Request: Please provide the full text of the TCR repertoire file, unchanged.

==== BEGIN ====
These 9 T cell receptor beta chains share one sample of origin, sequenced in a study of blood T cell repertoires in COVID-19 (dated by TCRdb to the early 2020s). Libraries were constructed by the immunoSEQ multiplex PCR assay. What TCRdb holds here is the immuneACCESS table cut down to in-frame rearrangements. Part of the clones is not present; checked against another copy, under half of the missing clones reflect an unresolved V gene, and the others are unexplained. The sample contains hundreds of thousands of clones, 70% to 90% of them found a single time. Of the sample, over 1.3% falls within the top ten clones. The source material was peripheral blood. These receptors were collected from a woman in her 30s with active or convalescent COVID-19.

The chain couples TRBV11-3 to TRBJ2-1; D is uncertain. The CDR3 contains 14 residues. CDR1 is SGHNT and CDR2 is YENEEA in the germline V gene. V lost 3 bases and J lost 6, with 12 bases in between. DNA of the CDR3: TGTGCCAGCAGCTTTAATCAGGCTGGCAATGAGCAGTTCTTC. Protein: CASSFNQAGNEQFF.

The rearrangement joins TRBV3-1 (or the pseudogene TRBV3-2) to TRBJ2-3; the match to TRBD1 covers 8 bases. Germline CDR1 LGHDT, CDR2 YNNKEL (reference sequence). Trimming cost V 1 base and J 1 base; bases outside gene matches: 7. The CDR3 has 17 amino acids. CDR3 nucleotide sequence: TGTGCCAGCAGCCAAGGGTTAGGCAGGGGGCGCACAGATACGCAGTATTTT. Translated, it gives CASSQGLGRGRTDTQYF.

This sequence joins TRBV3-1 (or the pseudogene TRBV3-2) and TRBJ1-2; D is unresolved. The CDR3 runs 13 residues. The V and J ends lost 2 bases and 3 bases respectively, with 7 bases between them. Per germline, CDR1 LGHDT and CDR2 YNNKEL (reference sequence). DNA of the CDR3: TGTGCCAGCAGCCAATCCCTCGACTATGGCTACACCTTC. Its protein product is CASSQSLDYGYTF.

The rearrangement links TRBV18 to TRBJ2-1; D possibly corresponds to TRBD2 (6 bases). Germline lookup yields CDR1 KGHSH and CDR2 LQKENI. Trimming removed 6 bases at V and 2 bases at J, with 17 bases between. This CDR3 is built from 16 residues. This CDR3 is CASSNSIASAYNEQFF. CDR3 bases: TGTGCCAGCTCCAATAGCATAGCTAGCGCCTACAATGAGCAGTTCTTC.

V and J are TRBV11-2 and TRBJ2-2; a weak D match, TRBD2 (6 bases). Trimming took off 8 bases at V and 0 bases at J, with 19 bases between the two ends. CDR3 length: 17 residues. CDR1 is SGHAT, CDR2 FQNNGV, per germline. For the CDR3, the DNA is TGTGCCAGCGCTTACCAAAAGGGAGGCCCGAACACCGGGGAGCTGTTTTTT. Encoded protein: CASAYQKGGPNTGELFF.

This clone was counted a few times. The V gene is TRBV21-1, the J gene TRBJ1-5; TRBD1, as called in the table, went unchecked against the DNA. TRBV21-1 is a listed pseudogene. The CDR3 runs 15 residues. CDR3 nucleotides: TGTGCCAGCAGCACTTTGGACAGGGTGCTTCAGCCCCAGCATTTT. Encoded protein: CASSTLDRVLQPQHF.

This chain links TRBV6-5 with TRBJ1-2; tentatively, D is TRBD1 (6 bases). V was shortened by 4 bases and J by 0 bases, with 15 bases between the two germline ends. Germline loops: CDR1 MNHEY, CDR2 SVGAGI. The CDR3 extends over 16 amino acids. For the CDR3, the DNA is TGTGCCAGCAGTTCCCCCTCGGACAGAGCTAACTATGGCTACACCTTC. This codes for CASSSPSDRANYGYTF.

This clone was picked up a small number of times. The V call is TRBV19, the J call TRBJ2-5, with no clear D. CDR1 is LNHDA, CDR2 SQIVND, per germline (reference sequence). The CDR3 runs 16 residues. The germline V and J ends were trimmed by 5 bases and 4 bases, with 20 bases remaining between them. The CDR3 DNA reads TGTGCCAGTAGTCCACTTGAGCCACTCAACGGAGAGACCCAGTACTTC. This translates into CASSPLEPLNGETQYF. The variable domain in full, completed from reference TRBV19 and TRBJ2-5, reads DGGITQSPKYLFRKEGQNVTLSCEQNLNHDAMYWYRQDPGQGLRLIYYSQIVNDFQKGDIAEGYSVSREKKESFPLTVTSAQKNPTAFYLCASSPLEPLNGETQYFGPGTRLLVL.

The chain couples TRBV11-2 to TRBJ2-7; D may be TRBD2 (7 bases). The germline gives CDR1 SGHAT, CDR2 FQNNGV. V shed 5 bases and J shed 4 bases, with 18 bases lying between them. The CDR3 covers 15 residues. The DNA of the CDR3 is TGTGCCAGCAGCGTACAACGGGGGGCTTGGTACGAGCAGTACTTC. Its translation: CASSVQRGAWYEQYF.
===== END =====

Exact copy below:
These 9 T cell receptor beta chains share one sample of origin, sequenced in a study of blood T cell repertoires in COVID-19 (dated by TCRdb to the early 2020s). Libraries were constructed by the immunoSEQ multiplex PCR assay. What TCRdb holds here is the immuneACCESS table cut down to in-frame rearrangements. Part of the clones is not present; checked against another copy, under half of the missing clones reflect an unresolved V gene, and the others are unexplained. The sample contains hundreds of thousands of clones, 70% to 90% of them found a single time. Of the sample, over 1.3% falls within the top ten clones. The source material was peripheral blood. These receptors were collected from a woman in her 30s with active or convalescent COVID-19.

The chain couples TRBV11-3 to TRBJ2-1; D is uncertain. The CDR3 contains 14 residues. CDR1 is SGHNT and CDR2 is YENEEA in the germline V gene. V lost 3 bases and J lost 6, with 12 bases in between. DNA of the CDR3: TGTGCCAGCAGCTTTAATCAGGCTGGCAATGAGCAGTTCTTC. Protein: CASSFNQAGNEQFF.

The rearrangement joins TRBV3-1 (or the pseudogene TRBV3-2) to TRBJ2-3; the match to TRBD1 covers 8 bases. Germline CDR1 LGHDT, CDR2 YNNKEL (reference sequence). Trimming cost V 1 base and J 1 base; bases outside gene matches: 7. The CDR3 has 17 amino acids. CDR3 nucleotide sequence: TGTGCCAGCAGCCAAGGGTTAGGCAGGGGGCGCACAGATACGCAGTATTTT. Translated, it gives CASSQGLGRGRTDTQYF.

This sequence joins TRBV3-1 (or the pseudogene TRBV3-2) and TRBJ1-2; D is unresolved. The CDR3 runs 13 residues. The V and J ends lost 2 bases and 3 bases respectively, with 7 bases between them. Per germline, CDR1 LGHDT and CDR2 YNNKEL (reference sequence). DNA of the CDR3: TGTGCCAGCAGCCAATCCCTCGACTATGGCTACACCTTC. Its protein product is CASSQSLDYGYTF.

The rearrangement links TRBV18 to TRBJ2-1; D possibly corresponds to TRBD2 (6 bases). Germline lookup yields CDR1 KGHSH and CDR2 LQKENI. Trimming removed 6 bases at V and 2 bases at J, with 17 bases between. This CDR3 is built from 16 residues. This CDR3 is CASSNSIASAYNEQFF. CDR3 bases: TGTGCCAGCTCCAATAGCATAGCTAGCGCCTACAATGAGCAGTTCTTC.

V and J are TRBV11-2 and TRBJ2-2; a weak D match, TRBD2 (6 bases). Trimming took off 8 bases at V and 0 bases at J, with 19 bases between the two ends. CDR3 length: 17 residues. CDR1 is SGHAT, CDR2 FQNNGV, per germline. For the CDR3, the DNA is TGTGCCAGCGCTTACCAAAAGGGAGGCCCGAACACCGGGGAGCTGTTTTTT. Encoded protein: CASAYQKGGPNTGELFF.

This clone was counted a few times. The V gene is TRBV21-1, the J gene TRBJ1-5; TRBD1, as called in the table, went unchecked against the DNA. TRBV21-1 is a listed pseudogene. The CDR3 runs 15 residues. CDR3 nucleotides: TGTGCCAGCAGCACTTTGGACAGGGTGCTTCAGCCCCAGCATTTT. Encoded protein: CASSTLDRVLQPQHF.

This chain links TRBV6-5 with TRBJ1-2; tentatively, D is TRBD1 (6 bases). V was shortened by 4 bases and J by 0 bases, with 15 bases between the two germline ends. Germline loops: CDR1 MNHEY, CDR2 SVGAGI. The CDR3 extends over 16 amino acids. For the CDR3, the DNA is TGTGCCAGCAGTTCCCCCTCGGACAGAGCTAACTATGGCTACACCTTC. This codes for CASSSPSDRANYGYTF.

This clone was picked up a small number of times. The V call is TRBV19, the J call TRBJ2-5, with no clear D. CDR1 is LNHDA, CDR2 SQIVND, per germline (reference sequence). The CDR3 runs 16 residues. The germline V and J ends were trimmed by 5 bases and 4 bases, with 20 bases remaining between them. The CDR3 DNA reads TGTGCCAGTAGTCCACTTGAGCCACTCAACGGAGAGACCCAGTACTTC. This translates into CASSPLEPLNGETQYF. The variable domain in full, completed from reference TRBV19 and TRBJ2-5, reads DGGITQSPKYLFRKEGQNVTLSCEQNLNHDAMYWYRQDPGQGLRLIYYSQIVNDFQKGDIAEGYSVSREKKESFPLTVTSAQKNPTAFYLCASSPLEPLNGETQYFGPGTRLLVL.

The chain couples TRBV11-2 to TRBJ2-7; D may be TRBD2 (7 bases). The germline gives CDR1 SGHAT, CDR2 FQNNGV. V shed 5 bases and J shed 4 bases, with 18 bases lying between them. The CDR3 covers 15 residues. The DNA of the CDR3 is TGTGCCAGCAGCGTACAACGGGGGGCTTGGTACGAGCAGTACTTC. Its translation: CASSVQRGAWYEQYF.